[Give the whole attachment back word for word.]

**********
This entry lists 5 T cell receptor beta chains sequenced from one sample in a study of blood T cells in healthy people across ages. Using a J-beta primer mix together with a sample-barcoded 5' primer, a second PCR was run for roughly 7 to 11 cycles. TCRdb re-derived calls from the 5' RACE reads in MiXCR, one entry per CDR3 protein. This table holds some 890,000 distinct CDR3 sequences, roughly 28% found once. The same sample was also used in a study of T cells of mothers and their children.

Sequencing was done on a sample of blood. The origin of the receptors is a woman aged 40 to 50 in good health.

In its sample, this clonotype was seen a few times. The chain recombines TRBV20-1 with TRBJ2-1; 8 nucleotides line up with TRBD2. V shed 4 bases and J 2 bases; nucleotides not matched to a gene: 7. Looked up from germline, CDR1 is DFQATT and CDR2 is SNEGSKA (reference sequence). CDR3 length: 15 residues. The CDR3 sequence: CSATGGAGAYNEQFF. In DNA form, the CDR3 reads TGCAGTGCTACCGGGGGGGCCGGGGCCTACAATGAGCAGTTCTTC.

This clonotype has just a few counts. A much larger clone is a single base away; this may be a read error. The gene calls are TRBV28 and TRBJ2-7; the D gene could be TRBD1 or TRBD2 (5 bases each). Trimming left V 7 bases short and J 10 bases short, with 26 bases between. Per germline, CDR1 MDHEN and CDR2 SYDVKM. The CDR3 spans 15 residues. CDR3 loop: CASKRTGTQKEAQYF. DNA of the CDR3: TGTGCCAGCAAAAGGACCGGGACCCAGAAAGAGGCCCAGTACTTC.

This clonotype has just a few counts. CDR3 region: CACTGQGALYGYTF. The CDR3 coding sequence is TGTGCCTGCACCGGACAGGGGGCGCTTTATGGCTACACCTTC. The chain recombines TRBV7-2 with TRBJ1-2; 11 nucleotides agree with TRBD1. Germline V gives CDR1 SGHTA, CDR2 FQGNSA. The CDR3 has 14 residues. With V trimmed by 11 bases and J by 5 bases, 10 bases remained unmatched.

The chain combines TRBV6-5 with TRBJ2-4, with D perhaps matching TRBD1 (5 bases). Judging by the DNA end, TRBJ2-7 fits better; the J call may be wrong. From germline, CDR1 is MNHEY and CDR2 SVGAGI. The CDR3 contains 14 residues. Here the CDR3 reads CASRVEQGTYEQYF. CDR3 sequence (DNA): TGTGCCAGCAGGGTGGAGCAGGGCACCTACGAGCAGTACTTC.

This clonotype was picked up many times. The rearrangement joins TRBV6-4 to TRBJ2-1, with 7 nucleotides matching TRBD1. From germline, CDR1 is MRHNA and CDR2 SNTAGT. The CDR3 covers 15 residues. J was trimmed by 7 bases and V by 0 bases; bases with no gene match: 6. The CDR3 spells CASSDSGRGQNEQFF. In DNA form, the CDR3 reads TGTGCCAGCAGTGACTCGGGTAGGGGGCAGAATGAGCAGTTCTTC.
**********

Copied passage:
This entry lists 5 T cell receptor beta chains sequenced from one sample in a study of blood T cells in healthy people across ages. Using a J-beta primer mix together with a sample-barcoded 5' primer, a second PCR was run for roughly 7 to 11 cycles. TCRdb re-derived calls from the 5' RACE reads in MiXCR, one entry per CDR3 protein. This table holds some 890,000 distinct CDR3 sequences, roughly 28% found once. The same sample was also used in a study of T cells of mothers and their children.

Sequencing was done on a sample of blood. The origin of the receptors is a woman aged 40 to 50 in good health.

In its sample, this clonotype was seen a few times. The chain recombines TRBV20-1 with TRBJ2-1; 8 nucleotides line up with TRBD2. V shed 4 bases and J 2 bases; nucleotides not matched to a gene: 7. Looked up from germline, CDR1 is DFQATT and CDR2 is SNEGSKA (reference sequence). CDR3 length: 15 residues. The CDR3 sequence: CSATGGAGAYNEQFF. In DNA form, the CDR3 reads TGCAGTGCTACCGGGGGGGCCGGGGCCTACAATGAGCAGTTCTTC.

This clonotype has just a few counts. A much larger clone is a single base away; this may be a read error. The gene calls are TRBV28 and TRBJ2-7; the D gene could be TRBD1 or TRBD2 (5 bases each). Trimming left V 7 bases short and J 10 bases short, with 26 bases between. Per germline, CDR1 MDHEN and CDR2 SYDVKM. The CDR3 spans 15 residues. CDR3 loop: CASKRTGTQKEAQYF. DNA of the CDR3: TGTGCCAGCAAAAGGACCGGGACCCAGAAAGAGGCCCAGTACTTC.

This clonotype has just a few counts. CDR3 region: CACTGQGALYGYTF. The CDR3 coding sequence is TGTGCCTGCACCGGACAGGGGGCGCTTTATGGCTACACCTTC. The chain recombines TRBV7-2 with TRBJ1-2; 11 nucleotides agree with TRBD1. Germline V gives CDR1 SGHTA, CDR2 FQGNSA. The CDR3 has 14 residues. With V trimmed by 11 bases and J by 5 bases, 10 bases remained unmatched.

The chain combines TRBV6-5 with TRBJ2-4, with D perhaps matching TRBD1 (5 bases). Judging by the DNA end, TRBJ2-7 fits better; the J call may be wrong. From germline, CDR1 is MNHEY and CDR2 SVGAGI. The CDR3 contains 14 residues. Here the CDR3 reads CASRVEQGTYEQYF. CDR3 sequence (DNA): TGTGCCAGCAGGGTGGAGCAGGGCACCTACGAGCAGTACTTC.

This clonotype was picked up many times. The rearrangement joins TRBV6-4 to TRBJ2-1, with 7 nucleotides matching TRBD1. From germline, CDR1 is MRHNA and CDR2 SNTAGT. The CDR3 covers 15 residues. J was trimmed by 7 bases and V by 0 bases; bases with no gene match: 6. The CDR3 spells CASSDSGRGQNEQFF. In DNA form, the CDR3 reads TGTGCCAGCAGTGACTCGGGTAGGGGGCAGAATGAGCAGTTCTTC.